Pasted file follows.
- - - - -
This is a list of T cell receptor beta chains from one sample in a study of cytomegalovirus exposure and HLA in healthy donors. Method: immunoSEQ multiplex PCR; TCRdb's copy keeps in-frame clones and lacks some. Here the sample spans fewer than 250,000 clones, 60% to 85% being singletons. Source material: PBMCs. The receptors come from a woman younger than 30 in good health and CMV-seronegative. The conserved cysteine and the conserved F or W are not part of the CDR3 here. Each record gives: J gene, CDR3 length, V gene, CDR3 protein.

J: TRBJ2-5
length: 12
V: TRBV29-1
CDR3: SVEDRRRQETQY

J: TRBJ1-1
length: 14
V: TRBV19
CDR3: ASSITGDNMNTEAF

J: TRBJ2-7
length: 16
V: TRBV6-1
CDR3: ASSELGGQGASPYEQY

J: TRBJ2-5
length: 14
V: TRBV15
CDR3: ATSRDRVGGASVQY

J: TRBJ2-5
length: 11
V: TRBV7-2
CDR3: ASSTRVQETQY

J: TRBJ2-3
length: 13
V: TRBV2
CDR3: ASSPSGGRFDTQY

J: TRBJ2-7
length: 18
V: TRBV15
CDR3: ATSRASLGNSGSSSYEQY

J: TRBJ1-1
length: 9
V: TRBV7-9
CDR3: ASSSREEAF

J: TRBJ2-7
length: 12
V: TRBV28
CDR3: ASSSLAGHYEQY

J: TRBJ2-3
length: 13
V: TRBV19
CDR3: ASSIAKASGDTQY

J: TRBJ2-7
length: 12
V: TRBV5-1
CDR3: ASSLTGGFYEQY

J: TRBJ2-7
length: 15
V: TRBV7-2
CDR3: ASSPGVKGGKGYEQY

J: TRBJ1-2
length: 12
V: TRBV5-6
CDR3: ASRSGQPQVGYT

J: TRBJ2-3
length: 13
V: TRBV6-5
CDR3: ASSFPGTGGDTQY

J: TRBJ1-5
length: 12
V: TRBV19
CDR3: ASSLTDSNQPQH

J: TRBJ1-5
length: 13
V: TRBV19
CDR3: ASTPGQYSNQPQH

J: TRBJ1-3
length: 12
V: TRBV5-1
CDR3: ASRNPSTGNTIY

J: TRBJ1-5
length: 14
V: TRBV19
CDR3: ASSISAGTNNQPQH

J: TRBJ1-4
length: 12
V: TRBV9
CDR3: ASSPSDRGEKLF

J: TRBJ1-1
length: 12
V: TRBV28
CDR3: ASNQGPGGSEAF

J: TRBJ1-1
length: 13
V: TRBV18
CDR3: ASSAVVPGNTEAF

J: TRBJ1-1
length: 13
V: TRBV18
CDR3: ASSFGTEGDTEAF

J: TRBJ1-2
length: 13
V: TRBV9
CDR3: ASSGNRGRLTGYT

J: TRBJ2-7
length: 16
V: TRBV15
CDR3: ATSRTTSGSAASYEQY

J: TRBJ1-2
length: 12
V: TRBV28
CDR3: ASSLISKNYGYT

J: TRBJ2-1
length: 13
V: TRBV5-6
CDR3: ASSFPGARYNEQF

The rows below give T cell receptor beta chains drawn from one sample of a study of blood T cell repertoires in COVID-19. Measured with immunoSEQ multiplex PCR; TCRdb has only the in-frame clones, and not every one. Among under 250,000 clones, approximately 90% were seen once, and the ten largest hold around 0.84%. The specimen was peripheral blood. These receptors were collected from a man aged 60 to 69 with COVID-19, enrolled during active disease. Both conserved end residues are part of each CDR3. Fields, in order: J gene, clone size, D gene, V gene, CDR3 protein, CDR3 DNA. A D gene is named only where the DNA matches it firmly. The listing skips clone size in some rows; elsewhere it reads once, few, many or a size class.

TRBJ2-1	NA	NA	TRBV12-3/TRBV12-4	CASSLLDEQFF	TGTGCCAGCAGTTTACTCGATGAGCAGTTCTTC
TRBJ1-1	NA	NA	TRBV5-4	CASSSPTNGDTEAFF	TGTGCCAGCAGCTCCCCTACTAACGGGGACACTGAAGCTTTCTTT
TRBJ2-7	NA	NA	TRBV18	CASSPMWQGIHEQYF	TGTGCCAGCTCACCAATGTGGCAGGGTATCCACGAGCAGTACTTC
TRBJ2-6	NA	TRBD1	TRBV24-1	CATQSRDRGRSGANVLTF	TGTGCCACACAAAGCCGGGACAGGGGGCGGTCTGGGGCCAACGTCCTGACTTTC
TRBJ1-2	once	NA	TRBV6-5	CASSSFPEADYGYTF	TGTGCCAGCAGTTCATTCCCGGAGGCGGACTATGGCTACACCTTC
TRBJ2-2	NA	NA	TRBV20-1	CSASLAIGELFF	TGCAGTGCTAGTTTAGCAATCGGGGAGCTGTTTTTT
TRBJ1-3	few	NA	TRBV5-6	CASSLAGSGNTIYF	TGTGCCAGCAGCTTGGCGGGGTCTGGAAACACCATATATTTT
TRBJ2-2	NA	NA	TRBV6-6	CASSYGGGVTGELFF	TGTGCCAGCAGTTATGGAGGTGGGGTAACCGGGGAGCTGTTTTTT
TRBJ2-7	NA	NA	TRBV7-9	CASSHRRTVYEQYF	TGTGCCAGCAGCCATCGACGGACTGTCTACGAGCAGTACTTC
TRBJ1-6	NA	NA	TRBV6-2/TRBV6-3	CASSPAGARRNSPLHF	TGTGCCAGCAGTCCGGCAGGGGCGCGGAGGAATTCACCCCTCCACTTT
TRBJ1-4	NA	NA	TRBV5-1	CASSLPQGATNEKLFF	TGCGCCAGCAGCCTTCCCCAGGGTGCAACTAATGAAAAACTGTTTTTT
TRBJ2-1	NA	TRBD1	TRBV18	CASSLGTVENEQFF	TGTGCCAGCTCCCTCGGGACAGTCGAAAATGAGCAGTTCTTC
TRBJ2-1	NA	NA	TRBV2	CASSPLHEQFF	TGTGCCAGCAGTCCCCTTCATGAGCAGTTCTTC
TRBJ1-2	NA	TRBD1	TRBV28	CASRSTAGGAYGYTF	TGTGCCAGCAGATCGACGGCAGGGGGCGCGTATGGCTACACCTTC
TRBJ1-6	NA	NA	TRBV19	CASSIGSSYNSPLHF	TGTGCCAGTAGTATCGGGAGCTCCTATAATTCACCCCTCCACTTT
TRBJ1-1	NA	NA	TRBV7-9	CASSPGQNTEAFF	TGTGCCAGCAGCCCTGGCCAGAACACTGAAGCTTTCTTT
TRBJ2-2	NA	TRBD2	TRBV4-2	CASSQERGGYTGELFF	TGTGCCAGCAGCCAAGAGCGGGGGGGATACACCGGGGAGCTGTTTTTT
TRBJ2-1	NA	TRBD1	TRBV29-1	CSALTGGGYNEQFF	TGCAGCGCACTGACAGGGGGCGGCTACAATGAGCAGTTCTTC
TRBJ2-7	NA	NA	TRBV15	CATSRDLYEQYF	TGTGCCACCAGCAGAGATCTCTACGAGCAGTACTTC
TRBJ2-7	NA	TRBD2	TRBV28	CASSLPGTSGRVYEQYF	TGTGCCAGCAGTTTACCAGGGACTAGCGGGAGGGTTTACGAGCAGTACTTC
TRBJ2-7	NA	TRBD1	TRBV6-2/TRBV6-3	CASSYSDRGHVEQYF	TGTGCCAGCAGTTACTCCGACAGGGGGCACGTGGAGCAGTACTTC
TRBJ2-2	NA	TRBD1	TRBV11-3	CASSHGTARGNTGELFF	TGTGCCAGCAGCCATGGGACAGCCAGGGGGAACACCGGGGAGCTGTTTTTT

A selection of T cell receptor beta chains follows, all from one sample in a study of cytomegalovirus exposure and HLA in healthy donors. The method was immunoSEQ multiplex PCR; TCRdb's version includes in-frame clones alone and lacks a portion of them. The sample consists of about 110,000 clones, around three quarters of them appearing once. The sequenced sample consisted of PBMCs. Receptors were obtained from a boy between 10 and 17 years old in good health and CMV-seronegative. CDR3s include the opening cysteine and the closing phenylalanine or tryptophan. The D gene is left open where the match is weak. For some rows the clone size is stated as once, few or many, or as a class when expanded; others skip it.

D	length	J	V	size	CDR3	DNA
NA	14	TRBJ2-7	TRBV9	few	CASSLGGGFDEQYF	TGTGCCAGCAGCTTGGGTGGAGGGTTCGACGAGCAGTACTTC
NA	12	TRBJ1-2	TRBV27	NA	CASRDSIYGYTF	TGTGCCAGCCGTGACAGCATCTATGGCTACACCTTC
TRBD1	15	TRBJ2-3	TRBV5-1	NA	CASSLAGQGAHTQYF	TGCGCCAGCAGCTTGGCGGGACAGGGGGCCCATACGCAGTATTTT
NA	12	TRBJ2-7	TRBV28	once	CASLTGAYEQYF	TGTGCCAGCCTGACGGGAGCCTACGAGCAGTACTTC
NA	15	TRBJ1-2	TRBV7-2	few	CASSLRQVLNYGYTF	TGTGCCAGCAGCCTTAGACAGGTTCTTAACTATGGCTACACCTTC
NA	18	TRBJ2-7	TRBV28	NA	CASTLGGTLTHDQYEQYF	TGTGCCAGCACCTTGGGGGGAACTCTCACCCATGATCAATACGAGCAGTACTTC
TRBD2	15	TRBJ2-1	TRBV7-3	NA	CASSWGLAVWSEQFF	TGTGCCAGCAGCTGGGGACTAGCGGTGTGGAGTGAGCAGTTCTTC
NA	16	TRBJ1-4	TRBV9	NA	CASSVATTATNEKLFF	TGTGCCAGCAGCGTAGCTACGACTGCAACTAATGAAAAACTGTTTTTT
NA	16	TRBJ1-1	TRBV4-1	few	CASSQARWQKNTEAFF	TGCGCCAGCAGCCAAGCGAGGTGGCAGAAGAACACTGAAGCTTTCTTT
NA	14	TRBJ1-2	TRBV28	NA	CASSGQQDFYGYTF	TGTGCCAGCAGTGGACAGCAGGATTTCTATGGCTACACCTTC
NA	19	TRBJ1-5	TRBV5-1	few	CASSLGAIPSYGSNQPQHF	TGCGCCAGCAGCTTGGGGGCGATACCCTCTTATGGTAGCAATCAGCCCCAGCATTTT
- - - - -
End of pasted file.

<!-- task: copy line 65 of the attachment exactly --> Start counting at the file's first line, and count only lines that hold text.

CDR3: ASTPGQYSNQPQH